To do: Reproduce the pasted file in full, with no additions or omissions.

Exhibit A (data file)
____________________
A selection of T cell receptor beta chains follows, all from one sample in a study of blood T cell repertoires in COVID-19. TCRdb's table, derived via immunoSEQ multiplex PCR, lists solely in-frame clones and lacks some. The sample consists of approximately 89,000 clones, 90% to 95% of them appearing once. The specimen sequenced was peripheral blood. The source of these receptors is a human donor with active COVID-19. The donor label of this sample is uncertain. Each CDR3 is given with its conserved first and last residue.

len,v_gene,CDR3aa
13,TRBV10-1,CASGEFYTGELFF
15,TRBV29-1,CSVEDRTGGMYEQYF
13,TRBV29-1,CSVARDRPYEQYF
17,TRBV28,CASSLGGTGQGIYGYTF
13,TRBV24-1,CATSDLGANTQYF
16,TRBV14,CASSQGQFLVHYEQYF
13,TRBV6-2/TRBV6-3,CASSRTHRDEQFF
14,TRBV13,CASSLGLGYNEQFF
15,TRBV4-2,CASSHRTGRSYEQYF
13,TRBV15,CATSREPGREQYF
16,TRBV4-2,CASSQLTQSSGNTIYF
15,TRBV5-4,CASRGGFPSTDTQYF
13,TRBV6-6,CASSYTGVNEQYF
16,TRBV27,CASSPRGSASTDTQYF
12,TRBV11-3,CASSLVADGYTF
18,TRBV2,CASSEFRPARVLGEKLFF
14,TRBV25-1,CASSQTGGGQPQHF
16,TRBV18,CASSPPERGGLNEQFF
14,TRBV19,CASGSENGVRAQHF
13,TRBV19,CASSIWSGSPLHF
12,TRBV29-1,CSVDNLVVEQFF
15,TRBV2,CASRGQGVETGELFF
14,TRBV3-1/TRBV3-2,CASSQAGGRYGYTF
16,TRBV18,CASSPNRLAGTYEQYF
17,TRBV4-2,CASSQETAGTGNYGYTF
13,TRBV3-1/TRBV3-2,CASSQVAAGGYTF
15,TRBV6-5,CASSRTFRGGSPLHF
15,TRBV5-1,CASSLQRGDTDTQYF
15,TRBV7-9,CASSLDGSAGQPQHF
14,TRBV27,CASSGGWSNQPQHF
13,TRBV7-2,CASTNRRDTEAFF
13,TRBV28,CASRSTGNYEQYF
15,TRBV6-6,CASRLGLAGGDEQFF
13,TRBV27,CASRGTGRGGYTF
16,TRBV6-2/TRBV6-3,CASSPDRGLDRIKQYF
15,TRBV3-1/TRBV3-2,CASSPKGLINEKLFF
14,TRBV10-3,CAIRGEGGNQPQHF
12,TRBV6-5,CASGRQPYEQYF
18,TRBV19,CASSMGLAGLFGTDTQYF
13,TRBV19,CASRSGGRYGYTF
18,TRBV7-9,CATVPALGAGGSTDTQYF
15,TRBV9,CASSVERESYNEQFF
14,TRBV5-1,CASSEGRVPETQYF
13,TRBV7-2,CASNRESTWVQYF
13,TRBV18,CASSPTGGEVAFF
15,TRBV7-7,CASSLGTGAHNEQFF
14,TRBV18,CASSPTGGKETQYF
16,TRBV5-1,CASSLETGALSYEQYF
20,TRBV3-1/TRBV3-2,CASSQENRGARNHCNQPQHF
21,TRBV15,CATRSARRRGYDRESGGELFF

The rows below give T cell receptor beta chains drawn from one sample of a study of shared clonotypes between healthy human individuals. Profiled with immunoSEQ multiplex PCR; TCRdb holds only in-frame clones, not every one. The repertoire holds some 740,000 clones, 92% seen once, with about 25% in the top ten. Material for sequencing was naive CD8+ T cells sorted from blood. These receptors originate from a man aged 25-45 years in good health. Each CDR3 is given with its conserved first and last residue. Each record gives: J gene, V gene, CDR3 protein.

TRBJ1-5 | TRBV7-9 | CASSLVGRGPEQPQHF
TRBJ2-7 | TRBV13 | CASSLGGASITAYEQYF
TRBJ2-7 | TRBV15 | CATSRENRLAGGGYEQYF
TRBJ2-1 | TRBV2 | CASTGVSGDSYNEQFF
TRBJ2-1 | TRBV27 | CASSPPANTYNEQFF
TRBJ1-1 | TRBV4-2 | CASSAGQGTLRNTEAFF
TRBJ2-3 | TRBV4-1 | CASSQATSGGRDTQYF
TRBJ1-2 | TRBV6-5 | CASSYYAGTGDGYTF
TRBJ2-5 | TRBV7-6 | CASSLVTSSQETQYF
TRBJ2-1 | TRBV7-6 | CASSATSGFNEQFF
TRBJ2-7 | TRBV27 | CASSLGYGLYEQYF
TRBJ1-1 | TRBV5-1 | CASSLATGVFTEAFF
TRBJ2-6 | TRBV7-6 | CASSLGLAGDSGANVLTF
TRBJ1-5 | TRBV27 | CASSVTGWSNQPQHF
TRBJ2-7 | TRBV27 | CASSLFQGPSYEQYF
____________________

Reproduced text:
A selection of T cell receptor beta chains follows, all from one sample in a study of blood T cell repertoires in COVID-19. TCRdb's table, derived via immunoSEQ multiplex PCR, lists solely in-frame clones and lacks some. The sample consists of approximately 89,000 clones, 90% to 95% of them appearing once. The specimen sequenced was peripheral blood. The source of these receptors is a human donor with active COVID-19. The donor label of this sample is uncertain. Each CDR3 is given with its conserved first and last residue.

len,v_gene,CDR3aa
13,TRBV10-1,CASGEFYTGELFF
15,TRBV29-1,CSVEDRTGGMYEQYF
13,TRBV29-1,CSVARDRPYEQYF
17,TRBV28,CASSLGGTGQGIYGYTF
13,TRBV24-1,CATSDLGANTQYF
16,TRBV14,CASSQGQFLVHYEQYF
13,TRBV6-2/TRBV6-3,CASSRTHRDEQFF
14,TRBV13,CASSLGLGYNEQFF
15,TRBV4-2,CASSHRTGRSYEQYF
13,TRBV15,CATSREPGREQYF
16,TRBV4-2,CASSQLTQSSGNTIYF
15,TRBV5-4,CASRGGFPSTDTQYF
13,TRBV6-6,CASSYTGVNEQYF
16,TRBV27,CASSPRGSASTDTQYF
12,TRBV11-3,CASSLVADGYTF
18,TRBV2,CASSEFRPARVLGEKLFF
14,TRBV25-1,CASSQTGGGQPQHF
16,TRBV18,CASSPPERGGLNEQFF
14,TRBV19,CASGSENGVRAQHF
13,TRBV19,CASSIWSGSPLHF
12,TRBV29-1,CSVDNLVVEQFF
15,TRBV2,CASRGQGVETGELFF
14,TRBV3-1/TRBV3-2,CASSQAGGRYGYTF
16,TRBV18,CASSPNRLAGTYEQYF
17,TRBV4-2,CASSQETAGTGNYGYTF
13,TRBV3-1/TRBV3-2,CASSQVAAGGYTF
15,TRBV6-5,CASSRTFRGGSPLHF
15,TRBV5-1,CASSLQRGDTDTQYF
15,TRBV7-9,CASSLDGSAGQPQHF
14,TRBV27,CASSGGWSNQPQHF
13,TRBV7-2,CASTNRRDTEAFF
13,TRBV28,CASRSTGNYEQYF
15,TRBV6-6,CASRLGLAGGDEQFF
13,TRBV27,CASRGTGRGGYTF
16,TRBV6-2/TRBV6-3,CASSPDRGLDRIKQYF
15,TRBV3-1/TRBV3-2,CASSPKGLINEKLFF
14,TRBV10-3,CAIRGEGGNQPQHF
12,TRBV6-5,CASGRQPYEQYF
18,TRBV19,CASSMGLAGLFGTDTQYF
13,TRBV19,CASRSGGRYGYTF
18,TRBV7-9,CATVPALGAGGSTDTQYF
15,TRBV9,CASSVERESYNEQFF
14,TRBV5-1,CASSEGRVPETQYF
13,TRBV7-2,CASNRESTWVQYF
13,TRBV18,CASSPTGGEVAFF
15,TRBV7-7,CASSLGTGAHNEQFF
14,TRBV18,CASSPTGGKETQYF
16,TRBV5-1,CASSLETGALSYEQYF
20,TRBV3-1/TRBV3-2,CASSQENRGARNHCNQPQHF
21,TRBV15,CATRSARRRGYDRESGGELFF

The rows below give T cell receptor beta chains drawn from one sample of a study of shared clonotypes between healthy human individuals. Profiled with immunoSEQ multiplex PCR; TCRdb holds only in-frame clones, not every one. The repertoire holds some 740,000 clones, 92% seen once, with about 25% in the top ten. Material for sequencing was naive CD8+ T cells sorted from blood. These receptors originate from a man aged 25-45 years in good health. Each CDR3 is given with its conserved first and last residue. Each record gives: J gene, V gene, CDR3 protein.

TRBJ1-5 | TRBV7-9 | CASSLVGRGPEQPQHF
TRBJ2-7 | TRBV13 | CASSLGGASITAYEQYF
TRBJ2-7 | TRBV15 | CATSRENRLAGGGYEQYF
TRBJ2-1 | TRBV2 | CASTGVSGDSYNEQFF
TRBJ2-1 | TRBV27 | CASSPPANTYNEQFF
TRBJ1-1 | TRBV4-2 | CASSAGQGTLRNTEAFF
TRBJ2-3 | TRBV4-1 | CASSQATSGGRDTQYF
TRBJ1-2 | TRBV6-5 | CASSYYAGTGDGYTF
TRBJ2-5 | TRBV7-6 | CASSLVTSSQETQYF
TRBJ2-1 | TRBV7-6 | CASSATSGFNEQFF
TRBJ2-7 | TRBV27 | CASSLGYGLYEQYF
TRBJ1-1 | TRBV5-1 | CASSLATGVFTEAFF
TRBJ2-6 | TRBV7-6 | CASSLGLAGDSGANVLTF
TRBJ1-5 | TRBV27 | CASSVTGWSNQPQHF
TRBJ2-7 | TRBV27 | CASSLFQGPSYEQYF